The New York Times recently published a guest essay entitled “Dog Parks Are Great for People. Too Bad They’re Terrible for Dogs.” The crux of the essay was that, while we humans think of dog parks as an “oasis” from urban life, it would be wiser to think of them as “undersupervised and vaguely dirty watering holes during thunderstorms when there’s a good chance of lightning: high risk and best avoided,”. The author goes as far as to say that dogs are happiest when they are with their human because, if they weren’t, “they’d still be wolves.” I think the essay misses the mark in both directions.
Firstly, the essay is unnecessarily harsh in describing dog parks. The author clearly has had some negative experiences at dog parks and, to be fair, is correct in that dog parks are not for every dog. I would suggest that since few dogs arrive at a dog park unescorted by a human, it is due to human oversight, rather than any fault of the dogs themselves, that certain dogs may not fully enjoy their time or be best suited for the dog park. Yes, there are failures at dog parks. Dog parks can be unkept and there is a lack of health and safety requirements (you can read this as vaccines etc.), but they definitely serve a purpose for those dogs and humans for which they are the correct social environment. I include humans here because while my dogs are social enough for a dog park, I am not. I am better served when I can walk my dogs in an area where they get to explore and I don’t have to chit-chat.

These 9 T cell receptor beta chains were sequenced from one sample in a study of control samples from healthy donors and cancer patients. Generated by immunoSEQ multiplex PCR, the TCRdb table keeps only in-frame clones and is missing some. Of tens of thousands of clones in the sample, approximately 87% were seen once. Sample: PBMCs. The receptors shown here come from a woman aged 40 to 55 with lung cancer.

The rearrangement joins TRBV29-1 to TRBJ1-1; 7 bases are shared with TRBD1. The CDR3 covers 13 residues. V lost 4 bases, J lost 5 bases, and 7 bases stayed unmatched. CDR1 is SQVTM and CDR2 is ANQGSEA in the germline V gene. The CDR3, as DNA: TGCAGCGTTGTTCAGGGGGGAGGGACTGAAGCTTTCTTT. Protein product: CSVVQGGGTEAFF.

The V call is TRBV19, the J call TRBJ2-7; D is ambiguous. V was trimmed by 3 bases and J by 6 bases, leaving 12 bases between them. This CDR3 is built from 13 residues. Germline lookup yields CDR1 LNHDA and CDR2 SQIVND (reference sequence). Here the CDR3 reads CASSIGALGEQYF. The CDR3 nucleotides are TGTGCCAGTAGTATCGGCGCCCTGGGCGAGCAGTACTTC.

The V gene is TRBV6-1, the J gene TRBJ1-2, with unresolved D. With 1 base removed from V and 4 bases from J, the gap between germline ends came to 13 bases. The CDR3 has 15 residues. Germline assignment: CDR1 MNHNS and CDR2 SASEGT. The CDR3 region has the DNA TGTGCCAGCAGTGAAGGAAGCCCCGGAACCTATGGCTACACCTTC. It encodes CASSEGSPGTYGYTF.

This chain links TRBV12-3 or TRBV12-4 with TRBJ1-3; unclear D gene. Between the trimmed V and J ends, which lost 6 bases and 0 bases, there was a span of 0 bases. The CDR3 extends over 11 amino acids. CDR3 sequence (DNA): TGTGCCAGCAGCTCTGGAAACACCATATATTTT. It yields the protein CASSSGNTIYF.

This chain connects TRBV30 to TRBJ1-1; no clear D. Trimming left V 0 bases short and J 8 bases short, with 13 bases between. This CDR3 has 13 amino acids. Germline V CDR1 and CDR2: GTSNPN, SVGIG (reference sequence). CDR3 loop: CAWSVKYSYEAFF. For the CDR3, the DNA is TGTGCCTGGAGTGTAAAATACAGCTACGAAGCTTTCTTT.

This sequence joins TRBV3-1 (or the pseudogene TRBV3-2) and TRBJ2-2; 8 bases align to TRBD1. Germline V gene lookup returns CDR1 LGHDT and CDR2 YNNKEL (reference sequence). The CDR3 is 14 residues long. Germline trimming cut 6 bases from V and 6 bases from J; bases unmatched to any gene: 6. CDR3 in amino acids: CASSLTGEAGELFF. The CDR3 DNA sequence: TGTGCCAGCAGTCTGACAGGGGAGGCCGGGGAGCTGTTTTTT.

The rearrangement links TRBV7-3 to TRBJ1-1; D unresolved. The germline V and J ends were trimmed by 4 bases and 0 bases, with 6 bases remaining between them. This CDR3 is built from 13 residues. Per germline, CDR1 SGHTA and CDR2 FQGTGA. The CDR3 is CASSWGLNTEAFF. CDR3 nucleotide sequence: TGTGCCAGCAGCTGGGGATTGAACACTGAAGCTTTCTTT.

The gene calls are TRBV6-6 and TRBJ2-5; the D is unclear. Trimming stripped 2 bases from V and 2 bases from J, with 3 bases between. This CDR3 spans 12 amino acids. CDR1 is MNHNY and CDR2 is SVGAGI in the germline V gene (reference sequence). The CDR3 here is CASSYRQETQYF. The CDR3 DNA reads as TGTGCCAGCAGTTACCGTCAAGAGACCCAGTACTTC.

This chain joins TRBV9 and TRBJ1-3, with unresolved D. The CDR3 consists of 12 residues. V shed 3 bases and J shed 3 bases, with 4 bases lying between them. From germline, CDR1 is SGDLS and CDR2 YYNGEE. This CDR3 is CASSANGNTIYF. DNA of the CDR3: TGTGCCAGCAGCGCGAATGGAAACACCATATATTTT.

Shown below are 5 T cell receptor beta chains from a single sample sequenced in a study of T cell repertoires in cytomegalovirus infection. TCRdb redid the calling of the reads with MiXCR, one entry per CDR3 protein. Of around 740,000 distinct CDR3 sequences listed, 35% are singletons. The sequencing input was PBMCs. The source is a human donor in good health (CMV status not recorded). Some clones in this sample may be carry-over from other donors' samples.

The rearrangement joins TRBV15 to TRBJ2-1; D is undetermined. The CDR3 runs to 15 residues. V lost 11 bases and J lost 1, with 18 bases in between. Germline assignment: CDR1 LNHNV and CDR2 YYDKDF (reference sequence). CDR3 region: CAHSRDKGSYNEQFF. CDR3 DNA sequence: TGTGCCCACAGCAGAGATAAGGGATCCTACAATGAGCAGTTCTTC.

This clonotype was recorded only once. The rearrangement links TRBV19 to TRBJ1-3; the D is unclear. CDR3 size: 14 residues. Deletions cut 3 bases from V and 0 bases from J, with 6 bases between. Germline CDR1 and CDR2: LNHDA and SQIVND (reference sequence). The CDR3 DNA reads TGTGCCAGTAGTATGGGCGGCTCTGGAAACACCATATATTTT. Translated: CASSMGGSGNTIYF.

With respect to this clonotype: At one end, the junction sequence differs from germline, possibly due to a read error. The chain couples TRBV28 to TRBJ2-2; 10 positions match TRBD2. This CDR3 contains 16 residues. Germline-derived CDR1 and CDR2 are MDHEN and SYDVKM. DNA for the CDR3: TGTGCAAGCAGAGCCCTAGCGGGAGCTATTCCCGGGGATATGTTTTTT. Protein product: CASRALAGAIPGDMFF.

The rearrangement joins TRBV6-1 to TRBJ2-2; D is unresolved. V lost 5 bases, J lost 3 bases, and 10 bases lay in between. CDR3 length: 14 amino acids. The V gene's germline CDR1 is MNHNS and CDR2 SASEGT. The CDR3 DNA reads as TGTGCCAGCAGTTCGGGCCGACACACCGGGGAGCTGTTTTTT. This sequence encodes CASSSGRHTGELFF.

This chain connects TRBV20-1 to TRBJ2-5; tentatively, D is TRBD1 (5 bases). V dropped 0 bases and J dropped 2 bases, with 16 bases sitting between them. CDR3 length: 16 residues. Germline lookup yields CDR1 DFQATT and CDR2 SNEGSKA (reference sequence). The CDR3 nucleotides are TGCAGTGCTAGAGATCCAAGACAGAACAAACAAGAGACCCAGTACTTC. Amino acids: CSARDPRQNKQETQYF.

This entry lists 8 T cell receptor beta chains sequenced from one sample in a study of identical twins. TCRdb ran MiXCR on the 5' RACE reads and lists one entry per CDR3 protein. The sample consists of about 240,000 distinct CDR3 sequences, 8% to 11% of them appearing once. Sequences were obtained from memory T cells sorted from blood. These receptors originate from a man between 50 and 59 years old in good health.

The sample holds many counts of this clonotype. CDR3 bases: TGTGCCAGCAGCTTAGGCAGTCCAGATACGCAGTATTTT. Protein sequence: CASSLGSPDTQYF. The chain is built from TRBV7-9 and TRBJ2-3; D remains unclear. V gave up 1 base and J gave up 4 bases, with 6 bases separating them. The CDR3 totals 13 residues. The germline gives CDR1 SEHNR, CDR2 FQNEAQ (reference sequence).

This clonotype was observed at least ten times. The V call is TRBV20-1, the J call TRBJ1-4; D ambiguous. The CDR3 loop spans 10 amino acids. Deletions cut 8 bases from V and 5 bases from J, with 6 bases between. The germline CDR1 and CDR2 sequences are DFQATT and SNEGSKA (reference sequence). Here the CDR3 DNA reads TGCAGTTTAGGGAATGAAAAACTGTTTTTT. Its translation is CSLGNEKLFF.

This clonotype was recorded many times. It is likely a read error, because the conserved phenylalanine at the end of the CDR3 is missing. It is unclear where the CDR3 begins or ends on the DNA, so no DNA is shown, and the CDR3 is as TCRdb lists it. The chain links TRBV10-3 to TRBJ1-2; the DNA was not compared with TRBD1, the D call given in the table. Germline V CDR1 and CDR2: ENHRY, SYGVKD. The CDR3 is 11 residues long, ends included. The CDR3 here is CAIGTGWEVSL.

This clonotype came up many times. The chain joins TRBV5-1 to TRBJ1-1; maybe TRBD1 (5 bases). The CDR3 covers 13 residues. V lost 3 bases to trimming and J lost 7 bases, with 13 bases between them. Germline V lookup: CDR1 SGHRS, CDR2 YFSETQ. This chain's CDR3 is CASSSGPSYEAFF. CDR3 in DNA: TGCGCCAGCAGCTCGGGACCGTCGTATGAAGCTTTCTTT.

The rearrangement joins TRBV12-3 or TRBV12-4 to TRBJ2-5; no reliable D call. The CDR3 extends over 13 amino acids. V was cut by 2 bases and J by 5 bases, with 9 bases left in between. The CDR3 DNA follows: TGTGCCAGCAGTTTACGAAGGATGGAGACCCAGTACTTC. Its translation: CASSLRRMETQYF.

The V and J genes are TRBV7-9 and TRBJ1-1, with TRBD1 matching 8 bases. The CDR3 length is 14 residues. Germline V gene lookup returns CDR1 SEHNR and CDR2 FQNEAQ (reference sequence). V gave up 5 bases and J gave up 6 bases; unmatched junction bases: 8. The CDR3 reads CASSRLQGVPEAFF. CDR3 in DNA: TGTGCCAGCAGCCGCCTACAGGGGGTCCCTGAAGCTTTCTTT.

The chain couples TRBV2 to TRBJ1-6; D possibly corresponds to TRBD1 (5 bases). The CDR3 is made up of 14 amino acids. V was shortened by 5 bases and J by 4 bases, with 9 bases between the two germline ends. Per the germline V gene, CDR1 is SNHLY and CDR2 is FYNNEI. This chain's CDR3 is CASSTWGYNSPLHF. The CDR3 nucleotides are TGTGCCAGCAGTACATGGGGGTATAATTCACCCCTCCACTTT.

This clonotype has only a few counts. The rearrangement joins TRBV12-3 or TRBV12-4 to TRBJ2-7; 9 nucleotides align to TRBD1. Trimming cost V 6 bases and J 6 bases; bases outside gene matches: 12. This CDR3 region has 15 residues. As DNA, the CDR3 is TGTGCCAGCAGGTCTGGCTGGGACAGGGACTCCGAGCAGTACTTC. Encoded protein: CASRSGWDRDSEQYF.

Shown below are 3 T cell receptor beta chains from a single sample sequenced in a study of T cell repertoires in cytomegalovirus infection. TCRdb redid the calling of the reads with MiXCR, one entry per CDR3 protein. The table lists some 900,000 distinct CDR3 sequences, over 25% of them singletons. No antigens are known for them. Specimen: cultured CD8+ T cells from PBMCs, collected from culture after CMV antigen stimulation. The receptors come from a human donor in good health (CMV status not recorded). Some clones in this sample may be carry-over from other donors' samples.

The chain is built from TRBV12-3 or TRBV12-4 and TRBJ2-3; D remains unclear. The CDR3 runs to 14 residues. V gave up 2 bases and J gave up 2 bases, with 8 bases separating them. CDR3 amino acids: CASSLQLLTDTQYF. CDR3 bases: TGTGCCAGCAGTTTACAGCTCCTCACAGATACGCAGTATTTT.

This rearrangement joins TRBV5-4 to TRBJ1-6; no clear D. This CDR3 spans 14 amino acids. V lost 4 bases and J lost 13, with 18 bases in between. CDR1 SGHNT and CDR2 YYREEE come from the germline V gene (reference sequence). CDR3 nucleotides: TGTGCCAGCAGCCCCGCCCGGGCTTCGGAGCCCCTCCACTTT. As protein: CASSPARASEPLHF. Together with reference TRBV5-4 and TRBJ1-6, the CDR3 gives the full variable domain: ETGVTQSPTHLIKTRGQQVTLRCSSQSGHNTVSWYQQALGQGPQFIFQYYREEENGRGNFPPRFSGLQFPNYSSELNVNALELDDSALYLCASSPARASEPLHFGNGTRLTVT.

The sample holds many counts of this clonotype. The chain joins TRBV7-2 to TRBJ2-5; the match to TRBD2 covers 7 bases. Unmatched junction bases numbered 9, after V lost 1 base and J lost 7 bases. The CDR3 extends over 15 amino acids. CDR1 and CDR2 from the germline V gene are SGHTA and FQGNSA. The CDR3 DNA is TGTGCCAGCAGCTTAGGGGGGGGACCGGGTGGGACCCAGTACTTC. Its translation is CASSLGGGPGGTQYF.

Secondly, the essay is way too kind to humans. Yes, your dog does enjoy being with you. Hopefully you witness this when you come home after a day at work or, depending on the dog, when you leave the room for 5 minutes and return. That exuberance is heartfelt and clearly indicates the value your dog places on time with you, but spending time with you is not enough. Your dog needs to be a dog and do, dare I say it, dog things!
Thirdly, the essay harps on the old message of “tired exhaustion.” You know the adage: “a tired dog is a happy dog,” which seems to assume that the only way to tire a dog is to run it ragged. The essay fails to account for the multitude of ways to “tire” a dog. Try working a dog, agility, training, desensitization, or almost anything that challenges both the dog’s body and mind, and you’ll find that in a very, very short period of time the dog is tired. They’re not exhausted from being run ragged or stressed; but tired from being positively challenged.
We challenge the author to re-think their dog park experience as well as their views on how to best develop a human-dog bond in a manner that allows for there to be an amazingly strong bond that still allows your dog to be a dog.
Thanks for reading and thanks for taking your dog, if appropriate, to a dog park near you or challenging your dog’s mind and body in a way that is rewarding to both of you.